4 Things I’ve Learnt From Writing Everyday For 8 Days.

How I learnt much more about writing in 8 days than I did by learning how to write for months.

Image Credit: Alejandro Escamilla @ unsplash.com

I always thought that writers had it easy, just like I thought software testing was going to be a cake walk.
After all software testing meant finding faults or defects with software, writing to me meant to string words together. The more authority I had on the subject the easier it would be for me to write.

I couldn’t be anymore wrong!!!

What I did not know then is that there is a lot involved, from writing your first draft to getting any content ready to be published. Even though I don’t write for a living yet, I realized that writing entails going for days just thinking about an interesting topic.

Gerd Altmann @ pixabay.com

Sometimes all you have is a faint idea on what you want to write about and your enthusiasm quickly wanes when you either sit staring at the blank screen or are furiously hitting the backspace key trying to get the first sentence or paragraph just write. Sometime if feel your content just sucks and wouldn’t be of interest to anyone.


However I have learnt more in the past 8 days of writing everyday than I did in months of learning how to write. 
It is not necessary for inspiration to smack you in the head with a club, I don’t need to endlessly stare at blank screen or clench my jaws in frustration when I am not able to get past the first sentence.

The internet is filled with articles on the technicalities of writing, so I am going to keep it short here.

  1. Practice.

a. You will not get better at writing if you do not practice.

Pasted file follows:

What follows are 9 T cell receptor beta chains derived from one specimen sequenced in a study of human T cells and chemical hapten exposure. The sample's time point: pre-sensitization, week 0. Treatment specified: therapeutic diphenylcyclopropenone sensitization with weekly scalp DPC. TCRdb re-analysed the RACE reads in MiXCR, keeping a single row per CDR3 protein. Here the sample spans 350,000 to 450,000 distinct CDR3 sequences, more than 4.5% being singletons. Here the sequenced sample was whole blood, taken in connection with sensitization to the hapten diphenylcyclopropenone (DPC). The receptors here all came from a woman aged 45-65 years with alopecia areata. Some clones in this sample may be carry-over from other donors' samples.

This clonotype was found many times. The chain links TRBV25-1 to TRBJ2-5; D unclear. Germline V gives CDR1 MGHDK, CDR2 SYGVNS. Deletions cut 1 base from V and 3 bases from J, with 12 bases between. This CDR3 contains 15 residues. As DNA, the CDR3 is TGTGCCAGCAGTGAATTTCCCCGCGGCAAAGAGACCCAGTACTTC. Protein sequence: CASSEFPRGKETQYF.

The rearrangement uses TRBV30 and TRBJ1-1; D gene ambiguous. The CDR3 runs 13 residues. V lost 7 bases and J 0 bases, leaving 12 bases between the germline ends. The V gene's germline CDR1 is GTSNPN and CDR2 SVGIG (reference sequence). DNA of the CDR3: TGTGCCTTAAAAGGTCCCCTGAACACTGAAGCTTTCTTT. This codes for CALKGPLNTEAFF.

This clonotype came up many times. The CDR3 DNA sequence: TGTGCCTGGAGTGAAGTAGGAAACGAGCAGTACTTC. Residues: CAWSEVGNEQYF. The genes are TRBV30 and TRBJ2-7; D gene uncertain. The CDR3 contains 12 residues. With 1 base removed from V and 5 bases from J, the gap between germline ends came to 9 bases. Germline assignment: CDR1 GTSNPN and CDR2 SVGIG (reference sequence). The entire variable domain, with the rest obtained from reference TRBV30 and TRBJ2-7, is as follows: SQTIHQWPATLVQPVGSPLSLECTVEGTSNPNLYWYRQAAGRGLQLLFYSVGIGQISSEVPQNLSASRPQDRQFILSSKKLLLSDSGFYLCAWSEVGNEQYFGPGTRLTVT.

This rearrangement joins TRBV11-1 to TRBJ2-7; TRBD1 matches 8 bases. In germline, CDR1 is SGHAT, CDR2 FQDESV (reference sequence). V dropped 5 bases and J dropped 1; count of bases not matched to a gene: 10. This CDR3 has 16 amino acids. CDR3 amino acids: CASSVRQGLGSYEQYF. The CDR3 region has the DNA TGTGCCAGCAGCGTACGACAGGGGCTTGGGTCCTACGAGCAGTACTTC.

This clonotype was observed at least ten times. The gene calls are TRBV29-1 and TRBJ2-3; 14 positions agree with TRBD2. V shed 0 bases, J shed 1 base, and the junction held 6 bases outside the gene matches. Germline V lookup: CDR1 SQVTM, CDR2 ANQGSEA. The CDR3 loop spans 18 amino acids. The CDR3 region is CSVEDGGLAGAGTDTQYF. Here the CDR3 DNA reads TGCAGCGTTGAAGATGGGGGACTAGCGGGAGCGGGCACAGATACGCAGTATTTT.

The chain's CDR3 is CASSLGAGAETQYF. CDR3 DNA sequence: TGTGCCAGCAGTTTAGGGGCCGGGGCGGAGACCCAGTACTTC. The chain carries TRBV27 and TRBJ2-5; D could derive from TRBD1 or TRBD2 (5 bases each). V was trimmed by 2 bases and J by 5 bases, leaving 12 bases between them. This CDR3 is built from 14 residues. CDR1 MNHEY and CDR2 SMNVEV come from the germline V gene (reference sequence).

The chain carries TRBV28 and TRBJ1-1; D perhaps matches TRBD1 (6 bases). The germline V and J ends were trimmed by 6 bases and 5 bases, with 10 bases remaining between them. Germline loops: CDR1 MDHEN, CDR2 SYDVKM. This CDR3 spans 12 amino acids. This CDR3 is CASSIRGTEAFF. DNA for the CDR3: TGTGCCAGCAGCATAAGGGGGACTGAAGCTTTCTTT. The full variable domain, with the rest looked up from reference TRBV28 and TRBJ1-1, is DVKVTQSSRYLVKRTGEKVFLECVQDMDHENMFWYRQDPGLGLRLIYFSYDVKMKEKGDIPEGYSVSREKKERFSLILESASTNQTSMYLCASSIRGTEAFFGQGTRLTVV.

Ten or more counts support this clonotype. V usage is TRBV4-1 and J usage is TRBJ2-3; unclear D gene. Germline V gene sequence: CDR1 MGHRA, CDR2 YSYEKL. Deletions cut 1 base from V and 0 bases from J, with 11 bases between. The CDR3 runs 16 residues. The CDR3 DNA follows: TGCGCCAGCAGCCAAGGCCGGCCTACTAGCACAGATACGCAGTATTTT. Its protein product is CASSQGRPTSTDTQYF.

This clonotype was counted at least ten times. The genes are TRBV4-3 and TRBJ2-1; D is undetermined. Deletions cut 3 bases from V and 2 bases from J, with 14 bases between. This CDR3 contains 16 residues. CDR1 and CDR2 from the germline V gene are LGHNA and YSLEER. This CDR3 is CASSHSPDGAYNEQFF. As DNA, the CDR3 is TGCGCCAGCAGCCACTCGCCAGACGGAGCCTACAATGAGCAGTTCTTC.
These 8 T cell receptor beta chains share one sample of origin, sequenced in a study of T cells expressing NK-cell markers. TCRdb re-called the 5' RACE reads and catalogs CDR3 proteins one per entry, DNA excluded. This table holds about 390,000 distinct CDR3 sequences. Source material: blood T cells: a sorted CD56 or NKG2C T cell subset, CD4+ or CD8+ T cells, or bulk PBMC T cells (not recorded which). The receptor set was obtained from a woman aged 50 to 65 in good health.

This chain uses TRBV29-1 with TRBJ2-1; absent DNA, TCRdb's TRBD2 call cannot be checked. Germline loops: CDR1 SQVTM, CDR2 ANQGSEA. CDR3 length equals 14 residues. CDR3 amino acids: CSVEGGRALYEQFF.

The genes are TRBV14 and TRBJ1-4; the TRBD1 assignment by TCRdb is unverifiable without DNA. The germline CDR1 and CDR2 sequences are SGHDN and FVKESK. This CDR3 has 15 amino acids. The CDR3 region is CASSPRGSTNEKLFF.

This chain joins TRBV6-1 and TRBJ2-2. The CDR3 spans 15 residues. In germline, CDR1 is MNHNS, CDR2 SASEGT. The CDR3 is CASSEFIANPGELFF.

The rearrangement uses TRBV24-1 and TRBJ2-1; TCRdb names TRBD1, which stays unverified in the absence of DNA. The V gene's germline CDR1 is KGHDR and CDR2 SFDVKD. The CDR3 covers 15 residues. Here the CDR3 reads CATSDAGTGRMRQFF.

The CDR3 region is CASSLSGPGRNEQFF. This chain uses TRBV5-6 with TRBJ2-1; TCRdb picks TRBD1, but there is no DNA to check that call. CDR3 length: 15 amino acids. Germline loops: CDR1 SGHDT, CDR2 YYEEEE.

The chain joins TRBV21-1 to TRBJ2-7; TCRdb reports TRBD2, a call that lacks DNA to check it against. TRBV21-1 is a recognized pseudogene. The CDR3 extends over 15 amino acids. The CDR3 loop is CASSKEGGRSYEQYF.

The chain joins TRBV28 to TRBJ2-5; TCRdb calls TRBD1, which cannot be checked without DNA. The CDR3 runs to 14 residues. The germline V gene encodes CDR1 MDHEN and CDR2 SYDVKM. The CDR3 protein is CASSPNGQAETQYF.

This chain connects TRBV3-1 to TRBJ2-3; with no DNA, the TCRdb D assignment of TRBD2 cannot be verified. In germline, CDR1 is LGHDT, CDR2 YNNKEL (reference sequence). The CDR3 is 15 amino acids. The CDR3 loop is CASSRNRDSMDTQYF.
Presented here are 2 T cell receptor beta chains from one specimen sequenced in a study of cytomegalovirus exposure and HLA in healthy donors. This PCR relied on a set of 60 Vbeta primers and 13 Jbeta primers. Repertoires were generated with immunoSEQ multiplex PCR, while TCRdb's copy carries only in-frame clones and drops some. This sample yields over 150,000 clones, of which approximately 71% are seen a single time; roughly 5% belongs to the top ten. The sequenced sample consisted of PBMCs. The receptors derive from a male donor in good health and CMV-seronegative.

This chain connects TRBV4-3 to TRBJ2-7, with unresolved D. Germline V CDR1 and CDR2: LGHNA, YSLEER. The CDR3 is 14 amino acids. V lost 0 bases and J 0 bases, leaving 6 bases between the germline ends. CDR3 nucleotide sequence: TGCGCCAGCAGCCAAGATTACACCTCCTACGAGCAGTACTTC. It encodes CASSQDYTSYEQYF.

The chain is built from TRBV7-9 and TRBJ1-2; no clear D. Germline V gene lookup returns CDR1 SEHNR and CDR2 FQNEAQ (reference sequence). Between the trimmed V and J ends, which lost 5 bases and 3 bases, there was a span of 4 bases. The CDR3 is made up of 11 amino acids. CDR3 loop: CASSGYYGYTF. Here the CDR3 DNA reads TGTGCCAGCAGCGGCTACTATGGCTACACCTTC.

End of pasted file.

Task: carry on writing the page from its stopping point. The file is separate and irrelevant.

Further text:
b. The more the deliberate practice the better you get at writing, challenge your own limitation when you think you are at a comfortable spot.

We are all apprentices in a craft where no one ever becomes a master.”
 — Ernest Hemingway

2. First Draft Sucks

a. Do not waste your time trying to perfect every sentence.

b. Our brains process thoughts faster than we could speak let alone write.

c. Think of your first draft as stone block that needs to be sculpted into human statute. You would first need to sculpt the rough shape before you use smaller tools to refine the shape or add details.

“Write. Rewrite. When not writing or rewriting, read. I know of no shortcuts.”
 — Larry L. King

3. Editing & Proof Reading — Magic Happens Here

a. Once you have first draft, you go over it repeatedly with a finer comb each time, trying to perfect the content. This is where I have ended up spending most of my time.

b. Running an inbuilt spell check is not equal to proof reading.

c. Instead of being pretentious I am just going to say that this is all I know at this point and there is a lot I need to learn about editing.

4. Write for yourself, Not

a. Being an pop or a rock star is not the same as being a bathroom singer.

b. Know thy audience, provide value.

In summary I’ve realized that you need to be really passionate about writing because it takes commitment and dedication and patience to go from being able to write to be a good writer.

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